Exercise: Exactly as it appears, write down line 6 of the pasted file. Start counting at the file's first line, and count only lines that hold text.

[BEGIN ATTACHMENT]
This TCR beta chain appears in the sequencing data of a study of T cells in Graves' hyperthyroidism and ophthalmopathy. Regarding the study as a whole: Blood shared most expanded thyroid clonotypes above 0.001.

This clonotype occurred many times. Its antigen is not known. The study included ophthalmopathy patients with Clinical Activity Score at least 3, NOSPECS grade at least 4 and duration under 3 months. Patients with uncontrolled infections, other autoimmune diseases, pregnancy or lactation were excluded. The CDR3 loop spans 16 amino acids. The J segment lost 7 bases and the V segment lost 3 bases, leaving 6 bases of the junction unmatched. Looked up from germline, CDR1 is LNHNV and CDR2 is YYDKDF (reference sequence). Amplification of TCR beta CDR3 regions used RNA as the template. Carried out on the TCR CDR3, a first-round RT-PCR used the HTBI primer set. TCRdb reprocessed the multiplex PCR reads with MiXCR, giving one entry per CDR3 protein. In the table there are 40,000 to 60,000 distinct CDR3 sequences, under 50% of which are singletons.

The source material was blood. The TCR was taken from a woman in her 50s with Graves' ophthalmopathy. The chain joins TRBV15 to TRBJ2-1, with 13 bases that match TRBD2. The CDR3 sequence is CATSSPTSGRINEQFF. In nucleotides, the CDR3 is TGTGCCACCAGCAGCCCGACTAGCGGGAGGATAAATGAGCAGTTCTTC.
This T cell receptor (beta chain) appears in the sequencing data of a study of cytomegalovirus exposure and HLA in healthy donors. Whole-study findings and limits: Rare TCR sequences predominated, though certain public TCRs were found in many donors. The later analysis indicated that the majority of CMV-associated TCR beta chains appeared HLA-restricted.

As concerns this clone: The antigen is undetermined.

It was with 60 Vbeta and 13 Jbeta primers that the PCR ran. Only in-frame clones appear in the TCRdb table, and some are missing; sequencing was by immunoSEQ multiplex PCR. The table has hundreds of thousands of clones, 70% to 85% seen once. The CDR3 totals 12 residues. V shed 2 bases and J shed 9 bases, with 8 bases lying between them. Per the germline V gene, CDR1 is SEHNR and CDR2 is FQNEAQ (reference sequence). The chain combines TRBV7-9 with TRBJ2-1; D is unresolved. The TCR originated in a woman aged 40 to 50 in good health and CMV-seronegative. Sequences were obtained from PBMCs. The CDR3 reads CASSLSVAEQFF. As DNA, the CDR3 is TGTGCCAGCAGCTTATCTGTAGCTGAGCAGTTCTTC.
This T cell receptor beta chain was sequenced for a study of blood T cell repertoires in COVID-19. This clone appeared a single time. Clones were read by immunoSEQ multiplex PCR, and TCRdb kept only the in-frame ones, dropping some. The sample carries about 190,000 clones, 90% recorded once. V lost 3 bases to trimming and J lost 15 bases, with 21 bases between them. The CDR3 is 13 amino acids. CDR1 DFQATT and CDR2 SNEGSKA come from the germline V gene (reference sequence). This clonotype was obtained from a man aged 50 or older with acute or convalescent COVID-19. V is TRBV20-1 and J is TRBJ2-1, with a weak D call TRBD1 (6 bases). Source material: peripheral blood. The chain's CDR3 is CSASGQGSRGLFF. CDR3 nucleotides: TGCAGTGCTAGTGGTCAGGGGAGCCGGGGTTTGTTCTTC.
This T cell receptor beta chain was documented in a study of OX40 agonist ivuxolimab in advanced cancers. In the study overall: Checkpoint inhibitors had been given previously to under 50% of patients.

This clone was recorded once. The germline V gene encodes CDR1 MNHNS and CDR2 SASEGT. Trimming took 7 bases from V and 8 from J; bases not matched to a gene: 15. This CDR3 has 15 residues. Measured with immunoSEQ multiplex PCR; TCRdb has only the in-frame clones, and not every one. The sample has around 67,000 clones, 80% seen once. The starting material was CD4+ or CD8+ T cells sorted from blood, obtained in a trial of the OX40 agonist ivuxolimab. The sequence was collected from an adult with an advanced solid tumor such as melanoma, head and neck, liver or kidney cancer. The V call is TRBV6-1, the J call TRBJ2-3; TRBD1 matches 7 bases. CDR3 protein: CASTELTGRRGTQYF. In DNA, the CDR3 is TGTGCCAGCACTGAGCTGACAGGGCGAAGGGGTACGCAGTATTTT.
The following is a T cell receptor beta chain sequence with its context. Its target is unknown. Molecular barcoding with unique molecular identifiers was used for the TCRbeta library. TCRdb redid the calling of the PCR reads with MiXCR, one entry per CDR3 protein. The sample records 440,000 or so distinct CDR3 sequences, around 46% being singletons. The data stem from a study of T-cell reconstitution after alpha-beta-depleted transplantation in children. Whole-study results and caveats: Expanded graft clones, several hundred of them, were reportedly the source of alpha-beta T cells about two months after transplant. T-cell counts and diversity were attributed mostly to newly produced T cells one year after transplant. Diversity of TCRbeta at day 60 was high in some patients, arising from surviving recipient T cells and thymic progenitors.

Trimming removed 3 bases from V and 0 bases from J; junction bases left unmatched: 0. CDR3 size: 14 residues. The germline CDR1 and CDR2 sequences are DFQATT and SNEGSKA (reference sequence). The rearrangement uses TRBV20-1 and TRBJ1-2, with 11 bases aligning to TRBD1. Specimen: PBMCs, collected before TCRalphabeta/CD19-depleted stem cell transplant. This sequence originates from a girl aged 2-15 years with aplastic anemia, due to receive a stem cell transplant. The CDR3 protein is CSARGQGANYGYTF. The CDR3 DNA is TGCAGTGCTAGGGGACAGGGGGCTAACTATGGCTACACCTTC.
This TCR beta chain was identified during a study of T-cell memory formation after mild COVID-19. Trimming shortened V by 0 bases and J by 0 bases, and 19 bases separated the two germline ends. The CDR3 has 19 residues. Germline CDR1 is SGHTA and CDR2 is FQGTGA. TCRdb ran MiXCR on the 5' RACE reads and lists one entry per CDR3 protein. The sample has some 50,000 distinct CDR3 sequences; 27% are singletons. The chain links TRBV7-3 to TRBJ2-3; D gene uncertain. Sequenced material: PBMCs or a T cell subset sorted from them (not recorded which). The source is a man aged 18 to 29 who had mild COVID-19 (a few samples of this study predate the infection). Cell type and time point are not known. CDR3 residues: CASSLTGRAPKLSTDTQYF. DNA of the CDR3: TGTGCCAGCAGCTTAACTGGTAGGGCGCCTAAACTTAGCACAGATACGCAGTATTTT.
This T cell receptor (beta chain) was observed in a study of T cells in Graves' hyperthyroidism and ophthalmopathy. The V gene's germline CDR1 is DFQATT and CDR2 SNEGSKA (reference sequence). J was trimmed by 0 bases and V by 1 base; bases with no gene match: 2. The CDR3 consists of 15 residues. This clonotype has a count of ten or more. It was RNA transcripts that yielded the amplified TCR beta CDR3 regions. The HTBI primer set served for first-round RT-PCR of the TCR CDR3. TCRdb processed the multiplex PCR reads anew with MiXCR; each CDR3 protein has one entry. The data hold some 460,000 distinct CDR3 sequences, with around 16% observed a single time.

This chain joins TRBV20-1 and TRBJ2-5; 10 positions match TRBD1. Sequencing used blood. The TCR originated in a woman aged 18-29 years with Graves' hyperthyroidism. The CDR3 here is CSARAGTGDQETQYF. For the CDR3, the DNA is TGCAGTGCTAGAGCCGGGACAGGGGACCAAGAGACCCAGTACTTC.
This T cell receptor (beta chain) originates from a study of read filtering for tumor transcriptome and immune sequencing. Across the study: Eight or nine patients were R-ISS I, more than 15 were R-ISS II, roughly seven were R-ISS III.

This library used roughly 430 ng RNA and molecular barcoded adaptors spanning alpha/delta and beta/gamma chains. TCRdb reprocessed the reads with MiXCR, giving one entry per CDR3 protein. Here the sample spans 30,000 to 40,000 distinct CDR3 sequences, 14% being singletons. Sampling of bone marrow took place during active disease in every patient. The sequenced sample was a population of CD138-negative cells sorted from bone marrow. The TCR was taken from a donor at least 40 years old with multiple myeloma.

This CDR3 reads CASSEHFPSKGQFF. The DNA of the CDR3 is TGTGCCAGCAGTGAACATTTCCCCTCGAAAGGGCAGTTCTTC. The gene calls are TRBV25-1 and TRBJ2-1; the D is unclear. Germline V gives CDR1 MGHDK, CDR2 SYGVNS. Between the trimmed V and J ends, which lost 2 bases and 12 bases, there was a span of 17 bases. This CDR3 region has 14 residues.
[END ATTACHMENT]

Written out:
It was with 60 Vbeta and 13 Jbeta primers that the PCR ran. Only in-frame clones appear in the TCRdb table, and some are missing; sequencing was by immunoSEQ multiplex PCR. The table has hundreds of thousands of clones, 70% to 85% seen once. The CDR3 totals 12 residues. V shed 2 bases and J shed 9 bases, with 8 bases lying between them. Per the germline V gene, CDR1 is SEHNR and CDR2 is FQNEAQ (reference sequence). The chain combines TRBV7-9 with TRBJ2-1; D is unresolved. The TCR originated in a woman aged 40 to 50 in good health and CMV-seronegative. Sequences were obtained from PBMCs. The CDR3 reads CASSLSVAEQFF. As DNA, the CDR3 is TGTGCCAGCAGCTTATCTGTAGCTGAGCAGTTCTTC.